The researchers believe their analysis shows that the pressure on raw materials doesn’t necessarily decline as affluence grows. They argue that humanity is using natural materials at a level never seen before, with far-reaching environmental consequences. They hope the new material footprint model will inform the sustainable management of resources such as water.
* Research: The material footprint of nations. By Thomas O. Wiedmanna,, Heinz Schandl et al.
Excerpted from Matt McGrath:
“In a new study, they found that three times as many raw materials are used to process and export traded goods than are used in their manufacture.
Richer countries who believe they have succeeded in developing sustainably are mistaken say the authors.
The research has been published in the Proceedings of the National Academy of Sciences.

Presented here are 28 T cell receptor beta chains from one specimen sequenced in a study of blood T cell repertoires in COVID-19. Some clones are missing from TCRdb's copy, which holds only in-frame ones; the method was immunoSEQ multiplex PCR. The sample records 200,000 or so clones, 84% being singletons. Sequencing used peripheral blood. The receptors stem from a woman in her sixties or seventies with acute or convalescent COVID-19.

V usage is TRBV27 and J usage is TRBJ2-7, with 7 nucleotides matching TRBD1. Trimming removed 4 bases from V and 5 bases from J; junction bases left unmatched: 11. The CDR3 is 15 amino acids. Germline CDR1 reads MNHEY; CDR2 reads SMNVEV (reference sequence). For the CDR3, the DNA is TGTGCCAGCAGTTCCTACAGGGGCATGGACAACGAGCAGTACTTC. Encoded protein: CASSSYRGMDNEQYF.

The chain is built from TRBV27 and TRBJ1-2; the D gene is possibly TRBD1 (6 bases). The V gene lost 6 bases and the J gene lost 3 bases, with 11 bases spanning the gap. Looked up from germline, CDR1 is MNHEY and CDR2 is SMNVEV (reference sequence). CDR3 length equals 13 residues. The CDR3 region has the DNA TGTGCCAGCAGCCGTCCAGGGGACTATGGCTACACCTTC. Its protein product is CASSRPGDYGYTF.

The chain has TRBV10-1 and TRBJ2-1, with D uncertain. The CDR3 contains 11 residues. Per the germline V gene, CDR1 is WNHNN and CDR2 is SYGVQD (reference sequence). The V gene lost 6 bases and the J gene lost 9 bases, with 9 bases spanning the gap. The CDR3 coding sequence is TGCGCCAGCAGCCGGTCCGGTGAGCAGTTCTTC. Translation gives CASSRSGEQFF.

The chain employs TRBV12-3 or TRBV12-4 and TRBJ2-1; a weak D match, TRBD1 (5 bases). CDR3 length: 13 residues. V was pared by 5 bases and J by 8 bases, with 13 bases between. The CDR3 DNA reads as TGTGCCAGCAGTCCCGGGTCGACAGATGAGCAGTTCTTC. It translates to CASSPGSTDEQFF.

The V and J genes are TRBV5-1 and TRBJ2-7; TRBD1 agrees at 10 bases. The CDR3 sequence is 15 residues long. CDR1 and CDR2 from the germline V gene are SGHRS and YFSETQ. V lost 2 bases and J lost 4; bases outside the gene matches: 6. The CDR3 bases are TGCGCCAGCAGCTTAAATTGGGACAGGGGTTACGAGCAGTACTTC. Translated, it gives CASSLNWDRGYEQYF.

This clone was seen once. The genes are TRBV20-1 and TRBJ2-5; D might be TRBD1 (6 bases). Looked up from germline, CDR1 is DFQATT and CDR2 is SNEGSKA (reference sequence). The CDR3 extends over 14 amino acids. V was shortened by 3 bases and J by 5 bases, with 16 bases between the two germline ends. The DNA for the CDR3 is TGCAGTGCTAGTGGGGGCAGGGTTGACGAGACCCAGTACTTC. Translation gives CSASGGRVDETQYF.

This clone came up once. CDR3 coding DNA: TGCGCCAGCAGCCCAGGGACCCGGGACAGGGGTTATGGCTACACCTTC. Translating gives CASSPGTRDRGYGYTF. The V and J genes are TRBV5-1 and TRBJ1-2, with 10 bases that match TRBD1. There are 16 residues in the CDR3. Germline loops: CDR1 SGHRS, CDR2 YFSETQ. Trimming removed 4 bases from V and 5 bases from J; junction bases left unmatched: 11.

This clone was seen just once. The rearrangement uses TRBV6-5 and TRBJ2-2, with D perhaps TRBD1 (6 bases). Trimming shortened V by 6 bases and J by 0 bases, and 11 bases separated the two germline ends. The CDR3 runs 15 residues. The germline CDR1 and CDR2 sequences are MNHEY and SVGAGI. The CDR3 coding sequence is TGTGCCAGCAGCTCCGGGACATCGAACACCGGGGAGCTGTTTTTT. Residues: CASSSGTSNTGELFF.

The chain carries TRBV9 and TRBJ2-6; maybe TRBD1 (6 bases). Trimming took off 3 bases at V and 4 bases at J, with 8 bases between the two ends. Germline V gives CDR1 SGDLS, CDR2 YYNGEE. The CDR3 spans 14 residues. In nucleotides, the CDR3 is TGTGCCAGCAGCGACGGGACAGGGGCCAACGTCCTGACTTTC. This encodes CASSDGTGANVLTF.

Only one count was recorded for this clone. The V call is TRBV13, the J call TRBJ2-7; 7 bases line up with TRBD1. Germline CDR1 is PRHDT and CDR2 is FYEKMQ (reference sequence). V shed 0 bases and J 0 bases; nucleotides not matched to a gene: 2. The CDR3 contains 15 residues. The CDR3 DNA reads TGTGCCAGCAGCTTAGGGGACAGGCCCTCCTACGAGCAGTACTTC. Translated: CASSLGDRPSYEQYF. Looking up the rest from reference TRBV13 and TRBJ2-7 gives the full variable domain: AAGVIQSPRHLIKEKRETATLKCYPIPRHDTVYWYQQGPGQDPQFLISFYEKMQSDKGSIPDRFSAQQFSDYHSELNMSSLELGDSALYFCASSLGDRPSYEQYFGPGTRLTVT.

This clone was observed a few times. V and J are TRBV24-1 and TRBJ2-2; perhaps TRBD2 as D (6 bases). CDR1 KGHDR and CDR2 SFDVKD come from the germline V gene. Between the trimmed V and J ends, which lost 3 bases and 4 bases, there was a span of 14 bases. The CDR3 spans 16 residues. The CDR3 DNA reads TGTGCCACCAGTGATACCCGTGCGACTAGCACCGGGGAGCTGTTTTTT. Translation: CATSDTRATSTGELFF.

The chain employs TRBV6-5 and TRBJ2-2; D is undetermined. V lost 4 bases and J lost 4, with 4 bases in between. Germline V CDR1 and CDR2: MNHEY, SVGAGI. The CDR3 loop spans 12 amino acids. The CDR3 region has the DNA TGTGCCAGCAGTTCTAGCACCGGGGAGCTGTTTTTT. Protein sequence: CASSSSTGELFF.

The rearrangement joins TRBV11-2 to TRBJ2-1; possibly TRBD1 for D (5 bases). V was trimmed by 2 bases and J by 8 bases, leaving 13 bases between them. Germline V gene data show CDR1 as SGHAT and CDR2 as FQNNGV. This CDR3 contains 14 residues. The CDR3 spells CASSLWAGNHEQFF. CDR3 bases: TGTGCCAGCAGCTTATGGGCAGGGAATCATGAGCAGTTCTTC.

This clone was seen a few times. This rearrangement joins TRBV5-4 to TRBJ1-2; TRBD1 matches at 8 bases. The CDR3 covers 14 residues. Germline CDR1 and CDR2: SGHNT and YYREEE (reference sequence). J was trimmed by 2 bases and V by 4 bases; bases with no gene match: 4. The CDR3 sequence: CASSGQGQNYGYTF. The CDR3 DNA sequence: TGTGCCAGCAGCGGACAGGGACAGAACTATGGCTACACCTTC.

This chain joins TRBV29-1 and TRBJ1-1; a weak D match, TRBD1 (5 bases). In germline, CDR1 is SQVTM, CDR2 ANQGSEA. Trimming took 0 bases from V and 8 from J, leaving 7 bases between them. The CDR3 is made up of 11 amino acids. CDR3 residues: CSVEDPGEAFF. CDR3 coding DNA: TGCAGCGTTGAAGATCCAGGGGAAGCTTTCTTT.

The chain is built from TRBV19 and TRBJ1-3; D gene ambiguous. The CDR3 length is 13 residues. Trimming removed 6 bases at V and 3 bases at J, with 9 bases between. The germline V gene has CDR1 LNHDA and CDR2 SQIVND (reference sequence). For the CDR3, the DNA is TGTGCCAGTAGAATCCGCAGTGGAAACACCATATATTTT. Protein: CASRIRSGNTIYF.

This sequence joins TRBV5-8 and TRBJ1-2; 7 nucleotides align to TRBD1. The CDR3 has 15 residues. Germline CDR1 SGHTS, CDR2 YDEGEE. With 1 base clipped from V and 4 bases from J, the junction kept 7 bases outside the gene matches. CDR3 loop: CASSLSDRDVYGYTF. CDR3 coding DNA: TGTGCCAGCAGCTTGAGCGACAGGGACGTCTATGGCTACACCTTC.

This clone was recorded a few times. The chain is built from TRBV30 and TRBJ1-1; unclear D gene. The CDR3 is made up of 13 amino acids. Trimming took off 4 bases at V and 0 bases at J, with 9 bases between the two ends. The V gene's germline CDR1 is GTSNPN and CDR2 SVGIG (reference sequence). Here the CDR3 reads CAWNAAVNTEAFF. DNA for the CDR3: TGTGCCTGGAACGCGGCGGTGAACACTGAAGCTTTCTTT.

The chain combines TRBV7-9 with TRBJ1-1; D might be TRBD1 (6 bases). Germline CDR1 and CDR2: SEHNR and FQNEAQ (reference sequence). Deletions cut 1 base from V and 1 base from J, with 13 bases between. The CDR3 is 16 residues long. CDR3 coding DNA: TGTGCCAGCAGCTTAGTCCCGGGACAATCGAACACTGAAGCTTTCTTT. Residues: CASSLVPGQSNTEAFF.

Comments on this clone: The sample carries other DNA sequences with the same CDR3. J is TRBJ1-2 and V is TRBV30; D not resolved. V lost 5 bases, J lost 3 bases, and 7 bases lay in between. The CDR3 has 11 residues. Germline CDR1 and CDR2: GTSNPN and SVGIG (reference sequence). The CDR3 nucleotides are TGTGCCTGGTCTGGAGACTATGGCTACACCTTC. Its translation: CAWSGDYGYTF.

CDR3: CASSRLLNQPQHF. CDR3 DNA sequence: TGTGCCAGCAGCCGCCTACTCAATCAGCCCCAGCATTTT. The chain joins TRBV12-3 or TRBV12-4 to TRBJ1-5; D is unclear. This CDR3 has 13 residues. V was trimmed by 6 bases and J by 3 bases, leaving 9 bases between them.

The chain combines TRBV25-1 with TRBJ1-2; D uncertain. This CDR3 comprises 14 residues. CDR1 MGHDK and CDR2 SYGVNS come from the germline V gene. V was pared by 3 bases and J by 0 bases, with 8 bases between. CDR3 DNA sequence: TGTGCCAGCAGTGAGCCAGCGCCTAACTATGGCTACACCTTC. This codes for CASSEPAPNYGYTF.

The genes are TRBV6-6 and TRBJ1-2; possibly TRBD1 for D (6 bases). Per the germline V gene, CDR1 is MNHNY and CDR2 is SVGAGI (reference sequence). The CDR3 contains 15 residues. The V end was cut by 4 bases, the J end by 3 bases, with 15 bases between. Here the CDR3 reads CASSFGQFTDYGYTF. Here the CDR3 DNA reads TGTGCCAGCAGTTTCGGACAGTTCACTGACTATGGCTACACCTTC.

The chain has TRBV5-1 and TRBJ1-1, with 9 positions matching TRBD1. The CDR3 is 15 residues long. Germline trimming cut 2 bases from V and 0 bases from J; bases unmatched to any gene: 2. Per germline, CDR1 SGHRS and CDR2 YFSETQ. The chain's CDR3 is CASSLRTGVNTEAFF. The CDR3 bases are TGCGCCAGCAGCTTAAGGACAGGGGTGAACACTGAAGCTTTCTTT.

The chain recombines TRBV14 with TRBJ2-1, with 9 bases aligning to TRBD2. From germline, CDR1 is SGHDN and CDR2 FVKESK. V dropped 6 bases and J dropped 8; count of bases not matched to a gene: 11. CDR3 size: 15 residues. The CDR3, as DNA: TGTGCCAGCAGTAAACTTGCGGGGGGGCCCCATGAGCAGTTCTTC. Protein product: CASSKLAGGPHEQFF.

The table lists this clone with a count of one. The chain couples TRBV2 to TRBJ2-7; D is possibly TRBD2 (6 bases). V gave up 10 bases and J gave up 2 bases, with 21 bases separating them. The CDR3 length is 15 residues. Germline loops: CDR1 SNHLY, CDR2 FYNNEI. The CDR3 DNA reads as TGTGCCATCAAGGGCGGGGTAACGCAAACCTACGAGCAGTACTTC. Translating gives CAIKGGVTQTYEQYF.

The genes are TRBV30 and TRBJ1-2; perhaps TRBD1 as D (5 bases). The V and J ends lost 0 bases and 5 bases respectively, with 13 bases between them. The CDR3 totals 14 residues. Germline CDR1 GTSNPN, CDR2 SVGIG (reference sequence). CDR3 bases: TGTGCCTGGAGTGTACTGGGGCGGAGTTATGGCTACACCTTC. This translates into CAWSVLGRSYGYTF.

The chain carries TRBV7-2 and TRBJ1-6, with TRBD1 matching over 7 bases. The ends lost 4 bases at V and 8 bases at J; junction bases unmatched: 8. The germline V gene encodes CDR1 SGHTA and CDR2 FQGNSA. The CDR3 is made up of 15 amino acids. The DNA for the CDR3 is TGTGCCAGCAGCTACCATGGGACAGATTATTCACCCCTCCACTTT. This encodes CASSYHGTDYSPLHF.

Many developed nations believe they are on a path to sustainable development, as their economic growth has risen over the past 20 years but the level of raw materials they are consuming has declined.
But this new study indicates that these countries are not including the use of raw materials that never leave their country of origin.
The researchers used a new model that looked at metal ores, biomass, fossil fuels and construction materials to produce what they say is a more comprehensive picture of the “material footprint” of 186 countries over a 20 year period.
In 2008, around 70bn tonnes of raw materials were extracted worldwide but just 10bn tonnes were physically traded. Over 40% were used to enable the processing and export of these materials.
“By relying on current indicators, governments are not able to see the true extent of resource consumption,” said Dr Tommy Wiedmann from the University of New South Wales.”